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About HCM City > Posts > Cultural Merging In Saigon-HCM City
CultureThursday, 03/03/2005, 07:35

Cultural Merging In Saigon-HCM City

Over hundreds of years, with the vicissitude of history, the world’s various cultures seemed to have found a common place to converge in Saigon-HCM City. The city has been gradually turned into a non-discriminating community, a cultural kaleidoscope, for people from almost every corner of the world, regardless of race and ideology.


Cultural Merging In Saigon-HCM City    
 


A Chinese pagoda in District 5

Over hundreds of years, with the vicissitude of history, the world’s various cultures seemed to have found a common place to converge in Saigon-HCM City. The city has been gradually turned into a non-discriminating community, a cultural kaleidoscope, for people from almost every corner of the world, regardless of race and ideology.

Atheism and theism were all absorbed, blended and “Saigonized” into the Vietnamese cultural background – the revolutionary refinement. All the cultural flows converged and supplemented each other to produce a unique “common home” with a wide-ranging characteristic e.g. Vietnamese-Chinese-English-Indian-Russian-Korean-American-French-Japanese, and more.

Saigon, depending on individual appraisal, is sometimes called “Saigon Potpourri”, “Multi-faced Saigon”, and “Amalgamated Saigon,” all to describe the uniqueness of this lively and colorful city. 

  1. In 1698, Lord Nguyen Phuc Chu sent Garrison-General Nguyen Huu Canh on an inspection and conquest expedition to the Saigon region. This was a strategic step of the Nguyen dynasty, aiming to expand the court’s influence southward with gradual colonization. The coastal culture of the central region Vietnamese came with the expedition southward, then took root in the Saigon areas. The coastal ways of life had, for centuries, tempered these Vietnamese into hardened but flexible pioneer-soldiers, people who had to struggle to make a living in the narrowest and most arid part of Vietnam. These early soldier-pioneers were adventurous, hard-working, and brave, had good adaptability and above all, were dreamers of a better life, all the merits needed for the hardship of colonization. Long-standing skills were brought to the new land as well, the most notable being wood and stone carving, the fame of which had been manifested in the building of fortresses and royals’ palaces in Hue Citadel under the Nguyen dynasty. Local food specialties were brought along with the expedition and stayed throughout the centuries. Quang noodle (prepared with rice flour noodles), Hue beef-soup vermicelli (hot and spicy), and Hue tre (pork skin and galingale wrapped in leaves and paddy straw) can still be found in Saigon. In general, Vietnam’s central region culture was part of Saigon’s tradition right from the dawn of the community.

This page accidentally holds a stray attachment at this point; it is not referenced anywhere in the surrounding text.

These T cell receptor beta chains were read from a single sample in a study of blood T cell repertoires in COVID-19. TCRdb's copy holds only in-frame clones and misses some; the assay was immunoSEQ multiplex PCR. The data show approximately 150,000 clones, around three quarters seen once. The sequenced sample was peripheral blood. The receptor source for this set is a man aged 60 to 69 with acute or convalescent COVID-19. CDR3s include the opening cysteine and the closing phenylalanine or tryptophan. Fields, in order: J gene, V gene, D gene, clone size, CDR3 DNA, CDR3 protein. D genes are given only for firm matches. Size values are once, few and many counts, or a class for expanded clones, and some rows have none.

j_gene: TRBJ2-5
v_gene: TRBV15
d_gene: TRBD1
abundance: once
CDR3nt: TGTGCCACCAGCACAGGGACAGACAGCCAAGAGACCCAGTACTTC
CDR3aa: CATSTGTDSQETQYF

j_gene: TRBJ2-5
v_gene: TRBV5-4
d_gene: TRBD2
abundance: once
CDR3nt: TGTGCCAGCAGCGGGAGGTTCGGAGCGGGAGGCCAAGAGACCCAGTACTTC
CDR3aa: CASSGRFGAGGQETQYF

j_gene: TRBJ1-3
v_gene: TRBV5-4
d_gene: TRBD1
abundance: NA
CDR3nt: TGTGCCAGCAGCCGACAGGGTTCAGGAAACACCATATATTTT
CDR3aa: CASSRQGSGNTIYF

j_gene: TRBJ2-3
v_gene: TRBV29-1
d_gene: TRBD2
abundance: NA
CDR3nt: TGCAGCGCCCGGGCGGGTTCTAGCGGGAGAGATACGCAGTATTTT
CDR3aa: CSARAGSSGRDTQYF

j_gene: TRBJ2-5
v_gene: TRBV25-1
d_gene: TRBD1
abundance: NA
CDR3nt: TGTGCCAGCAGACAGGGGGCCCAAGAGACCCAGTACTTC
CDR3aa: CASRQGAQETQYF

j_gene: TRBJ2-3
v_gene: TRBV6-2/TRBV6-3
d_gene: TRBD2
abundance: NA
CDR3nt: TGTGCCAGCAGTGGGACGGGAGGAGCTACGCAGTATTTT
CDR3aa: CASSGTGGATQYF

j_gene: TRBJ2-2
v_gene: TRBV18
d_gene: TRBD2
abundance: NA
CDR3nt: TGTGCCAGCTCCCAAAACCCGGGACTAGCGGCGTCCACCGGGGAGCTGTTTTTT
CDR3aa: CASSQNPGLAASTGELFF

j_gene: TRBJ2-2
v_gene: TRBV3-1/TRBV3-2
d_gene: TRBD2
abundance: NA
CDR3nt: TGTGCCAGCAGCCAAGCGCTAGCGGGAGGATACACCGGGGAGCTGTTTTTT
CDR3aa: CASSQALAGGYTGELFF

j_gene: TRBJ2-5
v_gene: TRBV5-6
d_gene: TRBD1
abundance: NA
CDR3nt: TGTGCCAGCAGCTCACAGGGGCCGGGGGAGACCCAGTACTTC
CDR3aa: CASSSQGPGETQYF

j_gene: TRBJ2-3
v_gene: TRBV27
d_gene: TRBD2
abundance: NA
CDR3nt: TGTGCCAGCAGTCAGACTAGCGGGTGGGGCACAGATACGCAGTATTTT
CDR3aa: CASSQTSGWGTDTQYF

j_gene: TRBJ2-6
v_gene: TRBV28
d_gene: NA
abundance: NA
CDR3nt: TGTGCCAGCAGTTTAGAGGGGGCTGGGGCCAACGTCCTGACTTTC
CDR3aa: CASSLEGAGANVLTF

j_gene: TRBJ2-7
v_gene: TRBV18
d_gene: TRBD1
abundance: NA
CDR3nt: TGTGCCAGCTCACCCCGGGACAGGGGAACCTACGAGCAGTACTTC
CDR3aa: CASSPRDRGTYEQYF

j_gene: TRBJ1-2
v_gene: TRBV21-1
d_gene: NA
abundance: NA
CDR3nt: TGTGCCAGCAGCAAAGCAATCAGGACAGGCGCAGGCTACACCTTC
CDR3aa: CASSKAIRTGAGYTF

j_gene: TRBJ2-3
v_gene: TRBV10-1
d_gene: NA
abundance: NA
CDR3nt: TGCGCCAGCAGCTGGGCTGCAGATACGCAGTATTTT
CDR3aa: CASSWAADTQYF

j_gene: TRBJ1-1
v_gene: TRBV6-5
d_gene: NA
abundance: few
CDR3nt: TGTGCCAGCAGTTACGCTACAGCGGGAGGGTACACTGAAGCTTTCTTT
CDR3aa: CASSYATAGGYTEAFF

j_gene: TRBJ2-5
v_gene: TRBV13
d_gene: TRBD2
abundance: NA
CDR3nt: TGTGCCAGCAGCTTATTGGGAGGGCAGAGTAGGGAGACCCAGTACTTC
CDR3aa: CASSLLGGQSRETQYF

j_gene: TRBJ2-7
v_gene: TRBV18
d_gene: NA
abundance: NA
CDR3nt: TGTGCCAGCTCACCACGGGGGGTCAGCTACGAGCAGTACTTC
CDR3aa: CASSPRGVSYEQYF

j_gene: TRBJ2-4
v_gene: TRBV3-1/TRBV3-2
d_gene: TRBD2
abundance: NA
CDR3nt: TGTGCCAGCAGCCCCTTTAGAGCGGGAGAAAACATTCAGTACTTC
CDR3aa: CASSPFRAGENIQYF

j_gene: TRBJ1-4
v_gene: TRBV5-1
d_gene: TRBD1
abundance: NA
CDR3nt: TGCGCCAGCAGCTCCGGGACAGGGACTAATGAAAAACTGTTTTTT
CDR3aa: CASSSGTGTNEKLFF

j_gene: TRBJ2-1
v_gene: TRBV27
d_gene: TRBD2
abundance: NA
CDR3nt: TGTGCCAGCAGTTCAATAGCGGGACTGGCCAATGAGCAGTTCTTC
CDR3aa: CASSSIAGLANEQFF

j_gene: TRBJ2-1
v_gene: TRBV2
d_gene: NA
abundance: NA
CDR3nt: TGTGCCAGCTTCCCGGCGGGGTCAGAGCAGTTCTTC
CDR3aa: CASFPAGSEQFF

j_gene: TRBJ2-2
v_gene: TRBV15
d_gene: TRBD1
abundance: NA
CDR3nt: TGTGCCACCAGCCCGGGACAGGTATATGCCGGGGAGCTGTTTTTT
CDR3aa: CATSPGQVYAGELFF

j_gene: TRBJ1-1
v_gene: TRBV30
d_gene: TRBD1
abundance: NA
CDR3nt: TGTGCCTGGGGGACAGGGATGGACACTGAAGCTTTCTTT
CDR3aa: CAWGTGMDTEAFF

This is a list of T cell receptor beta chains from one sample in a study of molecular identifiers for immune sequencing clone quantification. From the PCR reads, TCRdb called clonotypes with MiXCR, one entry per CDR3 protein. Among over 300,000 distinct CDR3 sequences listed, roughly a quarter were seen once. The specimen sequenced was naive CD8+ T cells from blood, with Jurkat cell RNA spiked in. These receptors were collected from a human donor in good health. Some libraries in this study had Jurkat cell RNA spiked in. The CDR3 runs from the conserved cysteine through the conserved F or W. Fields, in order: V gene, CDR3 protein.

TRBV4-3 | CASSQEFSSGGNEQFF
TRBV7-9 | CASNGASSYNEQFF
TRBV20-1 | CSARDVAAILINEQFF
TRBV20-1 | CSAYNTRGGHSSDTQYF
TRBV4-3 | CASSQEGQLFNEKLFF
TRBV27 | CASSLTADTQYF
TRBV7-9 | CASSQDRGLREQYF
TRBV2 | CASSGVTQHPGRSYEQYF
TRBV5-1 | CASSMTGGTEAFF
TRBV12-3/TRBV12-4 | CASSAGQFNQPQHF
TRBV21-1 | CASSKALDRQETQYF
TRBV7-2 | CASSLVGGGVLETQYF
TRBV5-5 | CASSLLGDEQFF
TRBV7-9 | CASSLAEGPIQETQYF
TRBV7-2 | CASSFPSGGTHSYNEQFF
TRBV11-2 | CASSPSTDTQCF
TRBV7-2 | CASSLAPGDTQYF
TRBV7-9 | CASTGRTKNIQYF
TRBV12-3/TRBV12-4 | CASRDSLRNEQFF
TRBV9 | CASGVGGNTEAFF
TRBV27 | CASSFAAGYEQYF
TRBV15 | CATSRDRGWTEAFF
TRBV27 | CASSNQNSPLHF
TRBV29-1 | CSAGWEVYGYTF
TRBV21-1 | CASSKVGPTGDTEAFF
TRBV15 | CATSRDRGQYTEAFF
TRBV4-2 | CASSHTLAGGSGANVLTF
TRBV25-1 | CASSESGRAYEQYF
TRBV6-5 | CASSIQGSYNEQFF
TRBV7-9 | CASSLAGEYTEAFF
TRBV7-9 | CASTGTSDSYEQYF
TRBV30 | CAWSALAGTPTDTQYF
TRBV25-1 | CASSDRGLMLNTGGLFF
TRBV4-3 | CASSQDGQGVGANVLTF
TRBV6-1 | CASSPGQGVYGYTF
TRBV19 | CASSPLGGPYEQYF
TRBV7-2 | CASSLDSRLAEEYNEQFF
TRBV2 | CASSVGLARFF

2. A little later in the same period, Chinese culture started to arrive with defeated Ming troopers and court dissidents who failed in their uprising against the ruling Manchurian. In this new refuge, those uprooted Chinese, like working bees with their ancient cultural nectar, started to establish their own settlement quarters which then developed into Cholon, Saigon’s Chinatown. One particular trait of Chinese communities all over the world, Saigon’s Chinatown is no exception: commercial activities, importing and exporting and light industry always rank first of all professions. From the early days in Saigon, the Chinese were quick to figure out the principles of the “market economy” and therefore took to the catering for societies’ demands in accordance with consumers’ needs and whims. Thanks to these Chinese traders, merchandise was put into circulation and distributed through the import-export activities. Today, almost everything can be found in Cholon, not to mention the food and foodstuffs prepared by Chinese chefs. In other words, to fully enjoy food you have to eat in Cholon. It is not that you can find all the specialties, all the delicious dishes of the world and the southern region in Cholon but it is the eating ambience – good cooks, exciting atmosphere, the generosity, the hospitality that Cholon’s Chinese show during eating sprees – now also a trait of southern Vietnamese. Ancient residential quarters or at least their relics, can be found in Cholon, such as the famous Lord and Lady’s Shrines, the various schools of martial art, the homes of Lion and   Kylin dancing teams…Truly, Cholon is a typical Chinese community with a full range of activities reflecting the characteristic of the Saigon Chinese.